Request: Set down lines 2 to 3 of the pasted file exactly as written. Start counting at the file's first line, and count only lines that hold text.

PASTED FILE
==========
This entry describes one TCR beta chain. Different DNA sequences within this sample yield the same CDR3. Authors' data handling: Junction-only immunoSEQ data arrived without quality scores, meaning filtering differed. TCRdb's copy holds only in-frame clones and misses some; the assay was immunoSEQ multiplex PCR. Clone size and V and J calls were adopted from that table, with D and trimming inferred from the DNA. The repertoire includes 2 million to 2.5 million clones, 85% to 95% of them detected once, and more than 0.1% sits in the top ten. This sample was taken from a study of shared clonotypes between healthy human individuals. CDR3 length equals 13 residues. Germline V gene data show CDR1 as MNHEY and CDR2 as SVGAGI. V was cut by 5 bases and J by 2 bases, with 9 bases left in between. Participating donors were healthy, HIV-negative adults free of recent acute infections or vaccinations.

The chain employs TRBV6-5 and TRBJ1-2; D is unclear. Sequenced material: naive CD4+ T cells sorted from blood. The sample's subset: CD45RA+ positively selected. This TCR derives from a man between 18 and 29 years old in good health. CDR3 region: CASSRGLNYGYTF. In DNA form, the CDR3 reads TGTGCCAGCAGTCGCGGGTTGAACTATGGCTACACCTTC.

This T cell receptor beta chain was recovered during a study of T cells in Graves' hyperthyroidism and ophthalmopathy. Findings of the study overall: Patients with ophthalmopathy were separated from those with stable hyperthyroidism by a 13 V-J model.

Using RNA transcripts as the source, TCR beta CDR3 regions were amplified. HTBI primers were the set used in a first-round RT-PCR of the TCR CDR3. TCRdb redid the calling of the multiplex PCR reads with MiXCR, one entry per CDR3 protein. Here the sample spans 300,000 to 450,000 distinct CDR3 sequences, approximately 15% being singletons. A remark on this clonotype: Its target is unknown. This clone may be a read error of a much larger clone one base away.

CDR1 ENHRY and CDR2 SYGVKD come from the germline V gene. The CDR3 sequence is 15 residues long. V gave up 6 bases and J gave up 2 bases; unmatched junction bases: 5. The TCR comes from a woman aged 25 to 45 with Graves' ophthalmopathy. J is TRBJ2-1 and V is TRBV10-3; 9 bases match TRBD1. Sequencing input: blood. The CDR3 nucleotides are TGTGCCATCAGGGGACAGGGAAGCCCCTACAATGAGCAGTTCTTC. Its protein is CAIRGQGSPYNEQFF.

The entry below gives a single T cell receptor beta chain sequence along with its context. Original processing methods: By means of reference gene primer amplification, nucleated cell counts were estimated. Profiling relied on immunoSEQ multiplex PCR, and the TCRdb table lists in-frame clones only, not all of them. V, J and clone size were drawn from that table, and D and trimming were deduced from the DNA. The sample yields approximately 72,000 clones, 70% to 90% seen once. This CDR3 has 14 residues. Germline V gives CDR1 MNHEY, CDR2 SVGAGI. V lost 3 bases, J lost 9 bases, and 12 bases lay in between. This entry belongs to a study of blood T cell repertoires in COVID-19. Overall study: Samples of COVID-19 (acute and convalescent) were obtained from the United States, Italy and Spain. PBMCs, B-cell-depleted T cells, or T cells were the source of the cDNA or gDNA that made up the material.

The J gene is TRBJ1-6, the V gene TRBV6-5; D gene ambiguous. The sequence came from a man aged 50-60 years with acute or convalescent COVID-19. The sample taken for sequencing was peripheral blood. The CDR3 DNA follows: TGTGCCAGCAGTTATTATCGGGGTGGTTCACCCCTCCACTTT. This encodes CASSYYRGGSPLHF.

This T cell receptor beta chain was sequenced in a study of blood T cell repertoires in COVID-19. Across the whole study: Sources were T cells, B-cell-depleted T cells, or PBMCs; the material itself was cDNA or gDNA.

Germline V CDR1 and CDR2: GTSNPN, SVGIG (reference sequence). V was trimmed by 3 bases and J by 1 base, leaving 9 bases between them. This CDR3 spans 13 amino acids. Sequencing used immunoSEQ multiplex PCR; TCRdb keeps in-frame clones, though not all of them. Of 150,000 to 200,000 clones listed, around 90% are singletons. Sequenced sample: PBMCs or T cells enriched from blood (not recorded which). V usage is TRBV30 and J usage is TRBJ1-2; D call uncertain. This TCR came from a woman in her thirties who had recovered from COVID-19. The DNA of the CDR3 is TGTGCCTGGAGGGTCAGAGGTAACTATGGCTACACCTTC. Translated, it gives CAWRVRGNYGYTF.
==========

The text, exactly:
The chain employs TRBV6-5 and TRBJ1-2; D is unclear. Sequenced material: naive CD4+ T cells sorted from blood. The sample's subset: CD45RA+ positively selected. This TCR derives from a man between 18 and 29 years old in good health. CDR3 region: CASSRGLNYGYTF. In DNA form, the CDR3 reads TGTGCCAGCAGTCGCGGGTTGAACTATGGCTACACCTTC.

This T cell receptor beta chain was recovered during a study of T cells in Graves' hyperthyroidism and ophthalmopathy. Findings of the study overall: Patients with ophthalmopathy were separated from those with stable hyperthyroidism by a 13 V-J model.